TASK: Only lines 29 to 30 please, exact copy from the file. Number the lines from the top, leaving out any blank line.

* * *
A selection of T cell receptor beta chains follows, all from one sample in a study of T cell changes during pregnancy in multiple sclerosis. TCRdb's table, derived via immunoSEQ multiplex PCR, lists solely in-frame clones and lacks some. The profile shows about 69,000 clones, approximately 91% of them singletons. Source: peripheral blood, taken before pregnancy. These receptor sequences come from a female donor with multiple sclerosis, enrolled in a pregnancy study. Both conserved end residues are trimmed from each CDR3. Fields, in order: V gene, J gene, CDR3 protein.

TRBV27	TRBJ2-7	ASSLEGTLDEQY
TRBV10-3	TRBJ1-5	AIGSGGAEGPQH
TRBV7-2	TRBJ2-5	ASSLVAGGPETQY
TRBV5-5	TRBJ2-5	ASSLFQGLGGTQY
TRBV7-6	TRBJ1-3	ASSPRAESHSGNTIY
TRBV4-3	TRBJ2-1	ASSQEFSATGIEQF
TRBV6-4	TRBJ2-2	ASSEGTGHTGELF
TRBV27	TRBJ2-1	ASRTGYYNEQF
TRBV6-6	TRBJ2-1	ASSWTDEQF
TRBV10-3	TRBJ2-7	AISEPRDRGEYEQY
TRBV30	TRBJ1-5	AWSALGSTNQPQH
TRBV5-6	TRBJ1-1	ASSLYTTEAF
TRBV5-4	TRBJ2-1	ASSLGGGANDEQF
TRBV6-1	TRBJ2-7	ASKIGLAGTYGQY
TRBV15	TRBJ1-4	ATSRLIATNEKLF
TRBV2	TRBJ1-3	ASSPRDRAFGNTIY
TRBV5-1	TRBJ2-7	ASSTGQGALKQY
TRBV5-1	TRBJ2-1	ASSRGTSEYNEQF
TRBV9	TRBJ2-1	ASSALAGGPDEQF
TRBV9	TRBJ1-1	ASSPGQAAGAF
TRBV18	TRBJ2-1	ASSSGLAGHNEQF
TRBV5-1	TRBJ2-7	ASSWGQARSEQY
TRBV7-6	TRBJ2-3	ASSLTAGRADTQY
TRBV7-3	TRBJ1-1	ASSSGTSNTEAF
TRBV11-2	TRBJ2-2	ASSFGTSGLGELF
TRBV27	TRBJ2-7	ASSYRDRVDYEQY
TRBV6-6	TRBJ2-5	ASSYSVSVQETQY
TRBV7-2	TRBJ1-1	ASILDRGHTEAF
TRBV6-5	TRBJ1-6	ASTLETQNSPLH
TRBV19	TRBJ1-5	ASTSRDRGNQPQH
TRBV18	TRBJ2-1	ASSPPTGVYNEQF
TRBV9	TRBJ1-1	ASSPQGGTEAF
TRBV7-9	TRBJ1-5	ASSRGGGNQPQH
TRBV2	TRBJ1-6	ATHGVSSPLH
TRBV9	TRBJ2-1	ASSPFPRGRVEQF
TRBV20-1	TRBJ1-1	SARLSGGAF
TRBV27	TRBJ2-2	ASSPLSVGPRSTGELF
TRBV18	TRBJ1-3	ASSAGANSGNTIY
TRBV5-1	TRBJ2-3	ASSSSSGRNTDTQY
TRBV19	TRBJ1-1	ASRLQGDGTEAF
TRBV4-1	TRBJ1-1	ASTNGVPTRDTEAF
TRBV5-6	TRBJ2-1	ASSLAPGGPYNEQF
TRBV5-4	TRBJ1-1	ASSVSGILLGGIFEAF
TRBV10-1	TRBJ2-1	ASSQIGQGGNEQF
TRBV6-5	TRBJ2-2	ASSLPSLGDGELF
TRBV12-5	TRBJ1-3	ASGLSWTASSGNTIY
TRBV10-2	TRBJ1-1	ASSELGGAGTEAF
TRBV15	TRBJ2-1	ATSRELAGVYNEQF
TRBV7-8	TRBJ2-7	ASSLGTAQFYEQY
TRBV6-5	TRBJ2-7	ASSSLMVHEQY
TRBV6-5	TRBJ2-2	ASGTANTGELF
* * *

TRBV7-2	TRBJ1-1	ASILDRGHTEAF
TRBV6-5	TRBJ1-6	ASTLETQNSPLH